UN nuclear watchdog launches review of Fukushima water release

An extensive pumping and filtration system removes most radioactive elements from the water stored at the Fukushima plant
An extensive pumping and filtration system removes most radioactive elements from the water stored at the Fukushima plant.

The UN nuclear watchdog on Thursday promised a "comprehensive" and "objective" review of Japan's controversial plan to release treated water from the stricken Fukushima nuclear plant into the sea.

During its inspection, the International Atomic Energy Agency will consult experts including from China and South Korea, which have reacted angrily to the release plan.

More than a million tonnes of processed water has accumulated in tanks at the crippled plant since it went into meltdown following a tsunami in 2011, including liquid that was used to cool damaged reactors.

An extensive pumping and filtration system removes most radioactive elements, and Japan says the plan to dilute and release the water over several decades is safe.

The IAEA has endorsed the release, which it says is similar to the disposal of wastewater at nuclear plants elsewhere.

"The review includes several missions and technical visits in coming months and years," Lydie Evrard, the IAEA's deputy director general, said Thursday in Tokyo on a visit to kick off the .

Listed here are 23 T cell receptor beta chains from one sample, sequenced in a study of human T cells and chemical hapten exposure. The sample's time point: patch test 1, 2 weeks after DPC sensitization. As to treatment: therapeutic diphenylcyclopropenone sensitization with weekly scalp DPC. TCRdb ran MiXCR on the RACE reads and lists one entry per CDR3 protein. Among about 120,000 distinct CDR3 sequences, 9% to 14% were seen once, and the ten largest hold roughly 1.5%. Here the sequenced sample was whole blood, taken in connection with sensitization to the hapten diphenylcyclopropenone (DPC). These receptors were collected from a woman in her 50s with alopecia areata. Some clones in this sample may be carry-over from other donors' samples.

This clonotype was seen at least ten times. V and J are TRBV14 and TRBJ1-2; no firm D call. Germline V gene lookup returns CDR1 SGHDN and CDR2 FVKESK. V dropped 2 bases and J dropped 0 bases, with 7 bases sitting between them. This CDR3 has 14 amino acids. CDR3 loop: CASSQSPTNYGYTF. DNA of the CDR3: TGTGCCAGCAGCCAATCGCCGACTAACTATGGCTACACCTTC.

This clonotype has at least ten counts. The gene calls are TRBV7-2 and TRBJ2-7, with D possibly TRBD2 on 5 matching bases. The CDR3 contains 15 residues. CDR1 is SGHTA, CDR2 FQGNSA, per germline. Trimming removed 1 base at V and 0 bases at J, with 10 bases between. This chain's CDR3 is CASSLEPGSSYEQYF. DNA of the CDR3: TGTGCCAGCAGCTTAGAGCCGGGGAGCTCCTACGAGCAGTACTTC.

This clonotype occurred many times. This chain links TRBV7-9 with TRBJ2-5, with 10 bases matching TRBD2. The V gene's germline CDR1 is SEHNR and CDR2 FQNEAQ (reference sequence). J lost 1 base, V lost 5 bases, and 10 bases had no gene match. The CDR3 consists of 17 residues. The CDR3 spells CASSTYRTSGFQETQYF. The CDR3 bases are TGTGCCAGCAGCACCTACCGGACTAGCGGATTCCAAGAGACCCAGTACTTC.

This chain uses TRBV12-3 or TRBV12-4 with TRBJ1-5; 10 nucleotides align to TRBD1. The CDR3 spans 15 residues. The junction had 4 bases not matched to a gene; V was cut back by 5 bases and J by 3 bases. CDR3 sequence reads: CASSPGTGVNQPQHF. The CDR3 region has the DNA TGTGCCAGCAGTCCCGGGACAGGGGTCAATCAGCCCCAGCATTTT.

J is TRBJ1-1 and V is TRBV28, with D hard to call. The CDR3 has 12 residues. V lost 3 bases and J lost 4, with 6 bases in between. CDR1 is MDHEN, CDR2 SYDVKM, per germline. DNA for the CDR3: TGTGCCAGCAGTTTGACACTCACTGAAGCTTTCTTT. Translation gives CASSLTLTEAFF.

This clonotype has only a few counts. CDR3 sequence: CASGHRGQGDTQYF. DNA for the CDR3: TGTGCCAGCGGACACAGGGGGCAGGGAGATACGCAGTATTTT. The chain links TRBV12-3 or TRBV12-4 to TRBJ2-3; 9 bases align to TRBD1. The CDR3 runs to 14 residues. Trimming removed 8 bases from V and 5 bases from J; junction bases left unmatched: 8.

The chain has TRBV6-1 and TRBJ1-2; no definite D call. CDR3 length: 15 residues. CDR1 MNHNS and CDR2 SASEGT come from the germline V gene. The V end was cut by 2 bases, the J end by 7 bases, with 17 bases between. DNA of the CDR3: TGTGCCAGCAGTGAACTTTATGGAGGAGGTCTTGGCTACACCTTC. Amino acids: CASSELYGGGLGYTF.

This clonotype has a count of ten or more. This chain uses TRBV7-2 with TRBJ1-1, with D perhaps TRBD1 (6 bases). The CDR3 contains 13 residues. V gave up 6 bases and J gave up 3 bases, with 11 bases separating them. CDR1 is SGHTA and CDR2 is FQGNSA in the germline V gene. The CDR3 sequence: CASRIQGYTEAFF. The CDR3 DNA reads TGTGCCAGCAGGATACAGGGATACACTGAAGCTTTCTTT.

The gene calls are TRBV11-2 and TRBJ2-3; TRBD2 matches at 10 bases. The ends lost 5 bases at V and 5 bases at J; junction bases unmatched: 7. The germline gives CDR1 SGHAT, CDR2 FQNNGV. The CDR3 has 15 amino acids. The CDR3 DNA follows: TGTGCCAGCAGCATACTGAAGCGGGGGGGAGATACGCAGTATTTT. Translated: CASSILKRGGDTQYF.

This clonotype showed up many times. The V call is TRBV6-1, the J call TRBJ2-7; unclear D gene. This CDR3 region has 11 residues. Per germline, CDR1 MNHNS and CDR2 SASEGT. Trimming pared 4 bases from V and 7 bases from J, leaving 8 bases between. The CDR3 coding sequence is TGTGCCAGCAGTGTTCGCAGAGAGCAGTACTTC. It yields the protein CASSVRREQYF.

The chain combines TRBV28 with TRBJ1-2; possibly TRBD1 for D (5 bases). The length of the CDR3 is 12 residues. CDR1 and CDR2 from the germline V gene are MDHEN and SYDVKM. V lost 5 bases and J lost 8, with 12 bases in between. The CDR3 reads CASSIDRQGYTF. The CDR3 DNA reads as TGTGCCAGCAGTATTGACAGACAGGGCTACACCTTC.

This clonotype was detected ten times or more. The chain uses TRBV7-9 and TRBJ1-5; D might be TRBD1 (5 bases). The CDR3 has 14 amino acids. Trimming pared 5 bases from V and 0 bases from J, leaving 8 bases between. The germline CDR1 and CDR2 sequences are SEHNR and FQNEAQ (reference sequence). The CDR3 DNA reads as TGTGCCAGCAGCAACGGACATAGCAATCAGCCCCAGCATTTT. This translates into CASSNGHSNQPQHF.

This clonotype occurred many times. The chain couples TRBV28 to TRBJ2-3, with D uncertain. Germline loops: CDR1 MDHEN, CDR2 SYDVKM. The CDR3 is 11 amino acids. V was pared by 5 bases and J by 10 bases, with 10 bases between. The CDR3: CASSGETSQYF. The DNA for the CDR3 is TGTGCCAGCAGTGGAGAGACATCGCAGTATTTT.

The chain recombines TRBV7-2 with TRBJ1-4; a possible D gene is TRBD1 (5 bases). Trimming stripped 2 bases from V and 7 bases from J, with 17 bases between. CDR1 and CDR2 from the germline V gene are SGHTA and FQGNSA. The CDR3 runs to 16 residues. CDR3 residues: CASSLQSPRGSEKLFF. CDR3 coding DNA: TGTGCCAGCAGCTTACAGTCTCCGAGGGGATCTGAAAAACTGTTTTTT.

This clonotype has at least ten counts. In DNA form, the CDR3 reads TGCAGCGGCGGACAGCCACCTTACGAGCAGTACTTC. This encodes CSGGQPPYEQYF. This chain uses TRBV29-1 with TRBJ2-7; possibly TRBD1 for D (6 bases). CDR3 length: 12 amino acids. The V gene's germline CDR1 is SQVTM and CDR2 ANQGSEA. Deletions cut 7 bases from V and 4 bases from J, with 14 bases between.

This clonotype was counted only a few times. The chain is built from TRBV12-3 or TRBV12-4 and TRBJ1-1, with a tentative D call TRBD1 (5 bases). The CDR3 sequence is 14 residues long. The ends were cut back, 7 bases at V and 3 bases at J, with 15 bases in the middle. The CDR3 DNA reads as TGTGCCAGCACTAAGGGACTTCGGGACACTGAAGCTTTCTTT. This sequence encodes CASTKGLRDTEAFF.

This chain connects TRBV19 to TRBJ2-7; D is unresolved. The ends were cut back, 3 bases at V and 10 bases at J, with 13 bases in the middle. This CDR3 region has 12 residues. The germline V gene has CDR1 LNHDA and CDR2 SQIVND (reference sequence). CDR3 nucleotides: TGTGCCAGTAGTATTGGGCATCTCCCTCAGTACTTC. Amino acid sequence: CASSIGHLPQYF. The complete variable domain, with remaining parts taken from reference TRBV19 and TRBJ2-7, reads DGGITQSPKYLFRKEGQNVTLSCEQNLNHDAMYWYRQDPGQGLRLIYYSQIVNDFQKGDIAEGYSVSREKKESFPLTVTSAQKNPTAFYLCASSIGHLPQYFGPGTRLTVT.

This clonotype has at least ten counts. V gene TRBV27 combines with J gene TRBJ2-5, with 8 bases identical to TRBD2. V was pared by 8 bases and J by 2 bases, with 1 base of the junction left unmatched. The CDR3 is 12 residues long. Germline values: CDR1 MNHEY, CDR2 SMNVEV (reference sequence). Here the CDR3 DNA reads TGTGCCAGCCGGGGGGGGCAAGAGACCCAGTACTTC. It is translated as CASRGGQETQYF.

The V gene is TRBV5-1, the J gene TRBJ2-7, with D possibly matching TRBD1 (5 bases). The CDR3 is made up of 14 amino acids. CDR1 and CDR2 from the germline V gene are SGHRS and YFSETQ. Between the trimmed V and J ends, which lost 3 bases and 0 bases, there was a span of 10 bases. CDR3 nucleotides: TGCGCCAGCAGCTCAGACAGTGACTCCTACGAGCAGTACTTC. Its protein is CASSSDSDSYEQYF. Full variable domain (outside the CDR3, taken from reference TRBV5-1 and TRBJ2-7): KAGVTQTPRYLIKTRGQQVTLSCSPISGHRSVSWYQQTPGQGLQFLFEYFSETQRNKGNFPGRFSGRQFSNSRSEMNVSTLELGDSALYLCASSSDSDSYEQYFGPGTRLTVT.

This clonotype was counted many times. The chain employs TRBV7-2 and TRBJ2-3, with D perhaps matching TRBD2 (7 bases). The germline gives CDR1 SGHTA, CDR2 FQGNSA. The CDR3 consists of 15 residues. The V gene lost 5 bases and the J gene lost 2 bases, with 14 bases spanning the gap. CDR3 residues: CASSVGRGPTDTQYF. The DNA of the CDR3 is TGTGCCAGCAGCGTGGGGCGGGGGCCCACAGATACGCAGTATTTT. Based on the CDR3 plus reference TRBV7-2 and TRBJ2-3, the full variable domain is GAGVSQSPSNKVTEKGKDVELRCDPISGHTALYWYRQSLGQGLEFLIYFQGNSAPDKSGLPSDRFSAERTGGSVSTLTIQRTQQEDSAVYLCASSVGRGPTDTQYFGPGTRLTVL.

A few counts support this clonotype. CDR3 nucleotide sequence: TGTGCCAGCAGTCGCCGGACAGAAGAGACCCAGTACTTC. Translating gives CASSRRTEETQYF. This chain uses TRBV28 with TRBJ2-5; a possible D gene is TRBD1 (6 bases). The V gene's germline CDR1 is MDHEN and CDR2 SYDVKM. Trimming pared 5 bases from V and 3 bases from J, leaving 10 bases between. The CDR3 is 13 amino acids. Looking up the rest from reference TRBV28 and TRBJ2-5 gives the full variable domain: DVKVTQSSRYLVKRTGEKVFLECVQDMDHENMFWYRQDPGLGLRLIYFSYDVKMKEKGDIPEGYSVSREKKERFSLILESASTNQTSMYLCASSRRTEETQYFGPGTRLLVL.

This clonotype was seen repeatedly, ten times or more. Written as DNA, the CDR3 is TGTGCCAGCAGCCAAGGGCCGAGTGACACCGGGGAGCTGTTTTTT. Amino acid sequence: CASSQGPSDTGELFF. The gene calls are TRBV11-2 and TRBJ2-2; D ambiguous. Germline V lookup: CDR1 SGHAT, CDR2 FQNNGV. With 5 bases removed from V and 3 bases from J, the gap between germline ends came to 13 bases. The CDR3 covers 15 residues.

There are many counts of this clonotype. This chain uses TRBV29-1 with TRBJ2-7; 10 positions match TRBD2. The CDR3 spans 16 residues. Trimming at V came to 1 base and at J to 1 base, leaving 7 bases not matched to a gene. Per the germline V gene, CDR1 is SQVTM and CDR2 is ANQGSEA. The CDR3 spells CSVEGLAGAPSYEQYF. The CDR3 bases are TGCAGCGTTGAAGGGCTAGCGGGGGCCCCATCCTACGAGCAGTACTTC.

Before sharing the results, the IAEA will ensure its review is "comprehensive" and "objective", she said in an online briefing after meeting officials in Fukushima and the capital.

The Japanese government's decision in April to go ahead with the release—which could begin as soon as March 2023—sparked ire from neighbouring countries over environmental and safety concerns.

It also generated from local fishing communities, who fear it will undermine years of work to restore confidence in their seafood.

Debate over how to handle the water has dragged on for years, as space to store it at the site runs out.

The filtration process removes most from the water, but some remain, including tritium.

Experts say the element is only harmful to humans in large doses and with dilution the treated water poses no scientifically detectable risk.

The IAEA will send future missions to "the radiological characterisation" of the water, as well as how to release it and its impact on the environment and people, the Japanese industry ministry said.

Last month, plant operators unveiled plans to construct an undersea tunnel for the release of the 1.25 million tonnes of treated , which also includes rain and groundwater that seeps in daily.


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